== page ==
Jesus preached more about Hell than anyone in the Bible. Jesus taught an eternal punishment as He declared, “Depart from me, you cursed, into the eternal fire prepared for the devil and his angels” (Matt 25:41b). Jesus reported, “And these will go away into eternal punishment, but the righteous into eternal life” (Matt 25:46). Jesus confirmed Isaiah's description of an unending Hell, “where their worm does not die and the fire is not quenched” (Mark 9:48; cf. Isa 66:24). He proclaimed that Hell is just, and each unrepentant sinner will receive their just stripes (Luke 12:47–48).

            The apostle John revealed that Hell is torment without rest existing forever for those who worshipped the Beast, a violent persecutor of the church. John noted, “And the smoke of their torment goes up forever and ever, and they have no rest, day or night, these worshipers of the beast and its image, and whoever receives the mark of its name” (Rev 14:11).

            Eternal Hell is justified for eternal sins. The eternal God made every human in His likeness. People profane the holy nature of the eternal God by sinning and rejecting everlasting life from God’s Son, so they as eternal spirits separate themselves from God for everlasting punishment. The person who continues to sin willfully “has trampled underfoot the Son of God, and has profaned the blood of the covenant by which he was sanctified, and has outraged the Spirit of grace” (Heb 10:29).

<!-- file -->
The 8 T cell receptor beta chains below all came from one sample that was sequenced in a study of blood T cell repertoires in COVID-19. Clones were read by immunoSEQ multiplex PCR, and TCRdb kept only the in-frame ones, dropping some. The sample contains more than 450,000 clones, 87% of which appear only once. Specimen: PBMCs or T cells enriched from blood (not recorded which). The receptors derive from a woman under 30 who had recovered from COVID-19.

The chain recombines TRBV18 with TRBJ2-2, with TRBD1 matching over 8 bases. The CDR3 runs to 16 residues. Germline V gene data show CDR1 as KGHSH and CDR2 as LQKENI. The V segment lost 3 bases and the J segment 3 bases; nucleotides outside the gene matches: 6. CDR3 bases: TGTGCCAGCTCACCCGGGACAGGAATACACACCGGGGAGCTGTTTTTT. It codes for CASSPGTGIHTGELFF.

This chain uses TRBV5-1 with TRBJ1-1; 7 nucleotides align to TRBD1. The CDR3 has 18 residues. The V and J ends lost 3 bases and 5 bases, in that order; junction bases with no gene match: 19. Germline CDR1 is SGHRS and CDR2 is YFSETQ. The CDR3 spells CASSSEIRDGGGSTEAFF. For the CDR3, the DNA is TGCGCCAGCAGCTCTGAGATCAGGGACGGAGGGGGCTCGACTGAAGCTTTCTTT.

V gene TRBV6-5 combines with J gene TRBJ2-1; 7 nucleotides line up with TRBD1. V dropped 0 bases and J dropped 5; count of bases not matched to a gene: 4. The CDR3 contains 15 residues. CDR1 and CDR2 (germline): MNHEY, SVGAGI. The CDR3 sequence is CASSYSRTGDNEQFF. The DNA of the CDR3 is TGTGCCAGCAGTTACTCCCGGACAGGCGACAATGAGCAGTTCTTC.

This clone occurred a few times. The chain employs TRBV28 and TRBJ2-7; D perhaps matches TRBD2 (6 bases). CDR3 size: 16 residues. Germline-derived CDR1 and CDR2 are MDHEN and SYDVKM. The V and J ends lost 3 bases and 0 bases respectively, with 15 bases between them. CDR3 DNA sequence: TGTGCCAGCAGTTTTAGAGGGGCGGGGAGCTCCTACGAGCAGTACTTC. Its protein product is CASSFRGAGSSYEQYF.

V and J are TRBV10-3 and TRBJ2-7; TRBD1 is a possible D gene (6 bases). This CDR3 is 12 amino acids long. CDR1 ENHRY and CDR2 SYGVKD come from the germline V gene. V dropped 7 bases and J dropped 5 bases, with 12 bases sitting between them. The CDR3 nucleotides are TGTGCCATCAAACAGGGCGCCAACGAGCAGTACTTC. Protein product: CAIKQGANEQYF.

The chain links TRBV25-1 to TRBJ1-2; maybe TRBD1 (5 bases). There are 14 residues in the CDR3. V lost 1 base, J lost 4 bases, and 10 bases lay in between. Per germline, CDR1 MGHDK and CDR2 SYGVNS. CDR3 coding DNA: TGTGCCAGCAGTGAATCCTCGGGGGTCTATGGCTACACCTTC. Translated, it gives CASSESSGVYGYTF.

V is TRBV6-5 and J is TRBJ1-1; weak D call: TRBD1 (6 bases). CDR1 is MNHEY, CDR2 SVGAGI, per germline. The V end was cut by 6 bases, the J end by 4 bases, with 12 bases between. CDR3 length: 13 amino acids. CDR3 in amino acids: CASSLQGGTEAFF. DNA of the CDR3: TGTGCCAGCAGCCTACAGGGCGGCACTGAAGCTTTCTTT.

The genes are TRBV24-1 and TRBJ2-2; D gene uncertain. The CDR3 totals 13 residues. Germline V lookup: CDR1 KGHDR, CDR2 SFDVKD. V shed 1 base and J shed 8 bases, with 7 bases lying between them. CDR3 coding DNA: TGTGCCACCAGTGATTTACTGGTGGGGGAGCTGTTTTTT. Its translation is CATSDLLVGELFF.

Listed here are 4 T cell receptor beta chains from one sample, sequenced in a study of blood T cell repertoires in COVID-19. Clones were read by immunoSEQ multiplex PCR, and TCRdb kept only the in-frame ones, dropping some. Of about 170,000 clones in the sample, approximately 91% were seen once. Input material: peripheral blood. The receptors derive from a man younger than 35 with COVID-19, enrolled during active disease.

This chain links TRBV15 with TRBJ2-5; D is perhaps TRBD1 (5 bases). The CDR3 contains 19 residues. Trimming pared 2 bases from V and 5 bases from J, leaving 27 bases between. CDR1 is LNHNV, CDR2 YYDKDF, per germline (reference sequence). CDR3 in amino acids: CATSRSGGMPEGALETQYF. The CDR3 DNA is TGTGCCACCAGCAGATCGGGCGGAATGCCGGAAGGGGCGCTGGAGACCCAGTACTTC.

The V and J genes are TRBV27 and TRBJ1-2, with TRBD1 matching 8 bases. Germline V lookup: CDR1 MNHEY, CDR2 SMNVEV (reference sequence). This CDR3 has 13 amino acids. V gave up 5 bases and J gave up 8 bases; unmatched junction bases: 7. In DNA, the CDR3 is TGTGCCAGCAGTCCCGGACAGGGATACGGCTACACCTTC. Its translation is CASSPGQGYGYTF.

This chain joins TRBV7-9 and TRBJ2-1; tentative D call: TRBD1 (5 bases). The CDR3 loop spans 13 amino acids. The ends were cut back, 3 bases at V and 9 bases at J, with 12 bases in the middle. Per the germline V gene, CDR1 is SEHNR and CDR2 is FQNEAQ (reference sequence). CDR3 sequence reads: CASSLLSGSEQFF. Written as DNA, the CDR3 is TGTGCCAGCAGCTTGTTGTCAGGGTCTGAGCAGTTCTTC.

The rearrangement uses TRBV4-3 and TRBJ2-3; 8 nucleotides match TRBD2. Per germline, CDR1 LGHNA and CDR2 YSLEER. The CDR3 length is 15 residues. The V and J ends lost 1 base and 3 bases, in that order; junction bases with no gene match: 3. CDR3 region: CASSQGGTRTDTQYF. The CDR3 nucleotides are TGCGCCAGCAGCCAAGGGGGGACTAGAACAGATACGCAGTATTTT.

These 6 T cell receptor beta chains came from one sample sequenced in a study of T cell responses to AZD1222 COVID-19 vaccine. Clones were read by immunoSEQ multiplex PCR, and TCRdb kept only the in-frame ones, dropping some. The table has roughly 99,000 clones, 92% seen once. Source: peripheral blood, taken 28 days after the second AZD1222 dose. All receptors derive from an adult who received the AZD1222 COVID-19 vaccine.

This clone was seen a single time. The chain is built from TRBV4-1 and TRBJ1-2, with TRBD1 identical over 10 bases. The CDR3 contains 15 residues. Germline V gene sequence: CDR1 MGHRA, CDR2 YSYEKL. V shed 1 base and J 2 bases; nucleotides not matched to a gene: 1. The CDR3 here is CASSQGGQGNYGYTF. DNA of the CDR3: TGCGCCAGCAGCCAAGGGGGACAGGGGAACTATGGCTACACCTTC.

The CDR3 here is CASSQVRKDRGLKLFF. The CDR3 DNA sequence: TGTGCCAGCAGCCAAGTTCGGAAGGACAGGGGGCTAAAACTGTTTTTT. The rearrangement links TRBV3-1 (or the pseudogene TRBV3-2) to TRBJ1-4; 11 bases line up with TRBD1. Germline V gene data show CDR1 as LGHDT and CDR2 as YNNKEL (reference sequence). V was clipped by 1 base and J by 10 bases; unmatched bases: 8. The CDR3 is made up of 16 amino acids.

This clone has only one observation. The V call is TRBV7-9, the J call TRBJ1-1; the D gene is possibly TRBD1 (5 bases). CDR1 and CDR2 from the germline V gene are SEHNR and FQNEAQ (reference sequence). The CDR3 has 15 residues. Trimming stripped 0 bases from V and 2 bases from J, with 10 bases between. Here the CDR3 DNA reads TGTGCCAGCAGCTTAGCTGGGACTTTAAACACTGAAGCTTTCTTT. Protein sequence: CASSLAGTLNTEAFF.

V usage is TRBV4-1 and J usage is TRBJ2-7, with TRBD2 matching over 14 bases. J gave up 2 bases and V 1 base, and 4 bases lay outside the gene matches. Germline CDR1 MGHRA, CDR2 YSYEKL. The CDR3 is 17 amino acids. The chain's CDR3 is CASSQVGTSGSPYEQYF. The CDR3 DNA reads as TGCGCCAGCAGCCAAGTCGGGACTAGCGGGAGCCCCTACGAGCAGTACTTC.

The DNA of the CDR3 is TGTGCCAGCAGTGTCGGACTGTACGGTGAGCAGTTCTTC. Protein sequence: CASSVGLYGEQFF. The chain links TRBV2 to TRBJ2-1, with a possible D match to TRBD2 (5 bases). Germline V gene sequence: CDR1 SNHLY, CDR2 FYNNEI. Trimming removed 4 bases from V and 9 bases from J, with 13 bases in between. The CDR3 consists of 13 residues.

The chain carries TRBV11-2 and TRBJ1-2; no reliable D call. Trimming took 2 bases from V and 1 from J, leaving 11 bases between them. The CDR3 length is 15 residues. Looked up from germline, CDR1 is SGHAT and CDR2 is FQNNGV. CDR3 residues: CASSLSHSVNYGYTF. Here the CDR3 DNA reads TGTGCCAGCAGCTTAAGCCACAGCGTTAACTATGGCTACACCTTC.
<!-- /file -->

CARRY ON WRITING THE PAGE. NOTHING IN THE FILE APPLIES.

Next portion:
Eternal punishment is right for sins committed in and against one's body. Hell is not merely spiritual but also a bodily torment. Jesus warned, “And do not fear those who kill the body but cannot kill the soul. Rather fear him who can destroy both soul and body in hell” (Matt 10:28; cf. Mark 9:41–48). Jesus confirmed that the wicked will bodily resurrect to condemnation (John 5:28–29; cf. Dan 12:2).

            Many people dismiss God and choose Hell because they love sin (John 3:19–20). The real reason that people judge God and dismiss an eternal Hell is for their agnostic, negative, and distorted view of God and Christ. They judge God as a mere person rather than the eternal Being, the Creator of everything, and the Source of all goodness. One must have an ultimate and objective moral standard to judge the holy God, but God is the only absolute standard. A person’s arbitrary morals will not stand before God. 

            God loves all people while yet sinners, and Jesus came and died for all (John 3:16; Rom 5:8). By Christ, repentant believers have hope of resurrecting to eternal life (John 6:40; Rom 8:23–25; Titus 3:7). Thank God for sending Jesus, "the Christ," to save us from an everlasting Hell!

Posted by: Scott J Shifferd Jr. AT 07:42 am   |  Permalink   |  Email